This chapter examines McCulloch’s activities at Yale University during the 1930s, and the ways in which his work as a neurophysiologist was inseparable from his pursuits in scientific philosophy. Broadly speaking, it casts the growth of neurophysiology in the American interwar period as the result in part of efforts of the Rockefeller Foundation to rationalize scientific studies of the mind and bring the natural sciences to bear on the growing field of psychiatry. This period also witnessed increased fluidity between science and philosophy. McCulloch was transformed by both developments. His work in cerebral localization with Johannes Dusser de Barenne and his participation in Clark Hull’s seminars in on scientific foundations formed part of a unified project to generate a physiological theory of knowledge.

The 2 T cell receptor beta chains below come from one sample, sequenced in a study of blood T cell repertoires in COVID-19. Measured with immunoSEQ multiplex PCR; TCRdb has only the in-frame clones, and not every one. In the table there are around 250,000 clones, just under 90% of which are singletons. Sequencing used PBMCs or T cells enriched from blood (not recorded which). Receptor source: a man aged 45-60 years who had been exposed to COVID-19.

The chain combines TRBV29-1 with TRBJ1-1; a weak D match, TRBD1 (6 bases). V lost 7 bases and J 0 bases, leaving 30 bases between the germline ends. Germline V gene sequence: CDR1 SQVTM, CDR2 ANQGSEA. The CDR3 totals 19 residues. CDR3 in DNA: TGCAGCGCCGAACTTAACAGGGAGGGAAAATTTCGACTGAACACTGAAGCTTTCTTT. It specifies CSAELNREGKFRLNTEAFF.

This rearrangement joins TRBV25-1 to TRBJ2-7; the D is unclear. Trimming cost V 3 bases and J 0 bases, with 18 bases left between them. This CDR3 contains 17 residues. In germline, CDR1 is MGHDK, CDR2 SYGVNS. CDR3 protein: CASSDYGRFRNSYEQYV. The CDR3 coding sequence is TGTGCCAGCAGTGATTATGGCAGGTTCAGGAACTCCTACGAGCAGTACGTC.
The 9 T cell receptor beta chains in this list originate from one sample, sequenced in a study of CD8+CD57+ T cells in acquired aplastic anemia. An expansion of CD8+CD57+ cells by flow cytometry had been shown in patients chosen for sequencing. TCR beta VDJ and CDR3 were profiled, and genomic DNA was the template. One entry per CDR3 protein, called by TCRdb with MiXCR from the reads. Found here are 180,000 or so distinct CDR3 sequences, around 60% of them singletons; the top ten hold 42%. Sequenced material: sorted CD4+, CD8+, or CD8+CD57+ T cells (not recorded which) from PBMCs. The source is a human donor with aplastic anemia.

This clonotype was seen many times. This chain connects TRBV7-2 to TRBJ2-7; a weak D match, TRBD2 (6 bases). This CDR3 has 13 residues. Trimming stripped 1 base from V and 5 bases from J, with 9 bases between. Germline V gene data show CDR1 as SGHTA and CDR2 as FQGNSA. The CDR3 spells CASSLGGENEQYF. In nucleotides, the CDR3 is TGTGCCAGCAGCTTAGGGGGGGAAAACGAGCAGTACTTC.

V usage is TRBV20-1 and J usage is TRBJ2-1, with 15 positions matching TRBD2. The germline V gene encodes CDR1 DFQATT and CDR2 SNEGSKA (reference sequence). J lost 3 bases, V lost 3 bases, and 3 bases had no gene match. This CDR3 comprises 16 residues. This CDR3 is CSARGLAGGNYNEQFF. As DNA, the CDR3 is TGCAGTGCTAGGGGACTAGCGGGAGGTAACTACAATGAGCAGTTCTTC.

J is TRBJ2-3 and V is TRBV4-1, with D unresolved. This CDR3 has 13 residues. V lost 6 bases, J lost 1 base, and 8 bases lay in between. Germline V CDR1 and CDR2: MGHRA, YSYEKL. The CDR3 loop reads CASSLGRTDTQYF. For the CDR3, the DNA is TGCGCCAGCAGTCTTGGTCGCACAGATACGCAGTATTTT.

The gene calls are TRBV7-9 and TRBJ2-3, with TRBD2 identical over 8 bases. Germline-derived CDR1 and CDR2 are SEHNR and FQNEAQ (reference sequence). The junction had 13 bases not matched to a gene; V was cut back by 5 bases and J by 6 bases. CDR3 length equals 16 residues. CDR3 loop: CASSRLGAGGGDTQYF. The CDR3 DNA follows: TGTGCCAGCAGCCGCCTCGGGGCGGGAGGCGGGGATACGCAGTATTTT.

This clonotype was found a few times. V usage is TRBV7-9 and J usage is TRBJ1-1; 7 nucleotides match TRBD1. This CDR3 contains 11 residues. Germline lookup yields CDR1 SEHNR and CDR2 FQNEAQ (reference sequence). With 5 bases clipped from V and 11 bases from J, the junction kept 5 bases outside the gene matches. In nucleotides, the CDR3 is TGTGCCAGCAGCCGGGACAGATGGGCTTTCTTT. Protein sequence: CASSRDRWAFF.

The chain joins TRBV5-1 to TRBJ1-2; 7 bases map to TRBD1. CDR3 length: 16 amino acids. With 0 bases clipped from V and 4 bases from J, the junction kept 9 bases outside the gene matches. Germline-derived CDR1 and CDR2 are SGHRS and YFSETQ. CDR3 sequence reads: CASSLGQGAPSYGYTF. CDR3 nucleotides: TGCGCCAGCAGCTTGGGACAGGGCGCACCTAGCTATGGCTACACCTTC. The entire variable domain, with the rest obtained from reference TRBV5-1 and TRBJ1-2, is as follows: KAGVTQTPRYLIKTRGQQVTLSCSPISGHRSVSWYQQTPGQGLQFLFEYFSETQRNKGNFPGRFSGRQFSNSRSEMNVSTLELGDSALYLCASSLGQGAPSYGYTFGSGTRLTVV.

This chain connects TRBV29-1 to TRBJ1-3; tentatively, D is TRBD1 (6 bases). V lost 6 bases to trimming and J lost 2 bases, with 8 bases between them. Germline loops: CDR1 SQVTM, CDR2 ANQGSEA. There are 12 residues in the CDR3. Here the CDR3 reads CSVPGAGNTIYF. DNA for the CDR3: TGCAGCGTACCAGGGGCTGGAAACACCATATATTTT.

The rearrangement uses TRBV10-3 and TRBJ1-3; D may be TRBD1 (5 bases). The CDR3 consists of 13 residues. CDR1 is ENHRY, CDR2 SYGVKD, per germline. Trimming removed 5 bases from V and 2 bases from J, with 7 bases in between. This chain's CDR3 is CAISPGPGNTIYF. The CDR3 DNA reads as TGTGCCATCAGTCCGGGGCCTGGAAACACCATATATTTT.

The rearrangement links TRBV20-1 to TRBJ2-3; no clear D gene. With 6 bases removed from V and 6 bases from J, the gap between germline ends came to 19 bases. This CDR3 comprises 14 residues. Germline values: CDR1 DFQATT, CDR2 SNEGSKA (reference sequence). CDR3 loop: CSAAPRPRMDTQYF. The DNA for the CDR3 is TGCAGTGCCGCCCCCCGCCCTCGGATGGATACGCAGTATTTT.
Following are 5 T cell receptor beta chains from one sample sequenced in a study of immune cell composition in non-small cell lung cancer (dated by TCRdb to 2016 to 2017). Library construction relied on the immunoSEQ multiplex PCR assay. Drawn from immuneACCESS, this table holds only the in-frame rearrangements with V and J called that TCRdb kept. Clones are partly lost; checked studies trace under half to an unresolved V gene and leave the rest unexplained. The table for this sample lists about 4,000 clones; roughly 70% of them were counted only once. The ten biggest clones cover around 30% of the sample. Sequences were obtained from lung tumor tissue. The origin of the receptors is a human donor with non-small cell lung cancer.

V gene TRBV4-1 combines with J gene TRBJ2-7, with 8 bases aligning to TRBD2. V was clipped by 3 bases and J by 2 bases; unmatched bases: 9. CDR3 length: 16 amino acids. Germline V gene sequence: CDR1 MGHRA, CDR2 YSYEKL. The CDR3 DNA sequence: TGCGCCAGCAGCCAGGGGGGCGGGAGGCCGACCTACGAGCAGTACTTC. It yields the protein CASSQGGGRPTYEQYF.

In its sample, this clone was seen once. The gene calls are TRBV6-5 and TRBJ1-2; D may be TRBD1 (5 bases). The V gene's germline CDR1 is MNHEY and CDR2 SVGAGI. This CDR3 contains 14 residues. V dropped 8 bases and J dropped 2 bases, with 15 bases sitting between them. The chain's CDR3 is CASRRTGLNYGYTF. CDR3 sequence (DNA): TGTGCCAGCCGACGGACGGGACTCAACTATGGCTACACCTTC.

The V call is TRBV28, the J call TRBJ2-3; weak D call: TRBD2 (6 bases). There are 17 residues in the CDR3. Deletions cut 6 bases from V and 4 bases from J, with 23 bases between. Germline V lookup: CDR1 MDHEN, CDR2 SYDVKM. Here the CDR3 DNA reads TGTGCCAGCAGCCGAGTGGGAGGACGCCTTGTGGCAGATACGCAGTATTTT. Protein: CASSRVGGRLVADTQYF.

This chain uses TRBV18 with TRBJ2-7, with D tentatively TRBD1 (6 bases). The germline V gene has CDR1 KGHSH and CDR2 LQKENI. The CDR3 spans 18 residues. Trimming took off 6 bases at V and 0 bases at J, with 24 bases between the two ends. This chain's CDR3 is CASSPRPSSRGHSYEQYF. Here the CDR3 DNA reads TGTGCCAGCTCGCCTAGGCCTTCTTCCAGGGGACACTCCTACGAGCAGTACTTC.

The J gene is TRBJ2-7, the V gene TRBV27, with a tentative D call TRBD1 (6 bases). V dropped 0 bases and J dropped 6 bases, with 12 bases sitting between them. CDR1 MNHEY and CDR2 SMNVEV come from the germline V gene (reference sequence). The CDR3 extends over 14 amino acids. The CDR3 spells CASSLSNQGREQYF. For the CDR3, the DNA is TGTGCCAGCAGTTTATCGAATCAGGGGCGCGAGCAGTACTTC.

Keywords: Neurophysiology, Yale University, Rockefeller Foundation, Johannes G. Dusser de Barenne, cerebral localization, Institute of Human Relations, Clark L. Hull, scientific philosophy, logical empiricism
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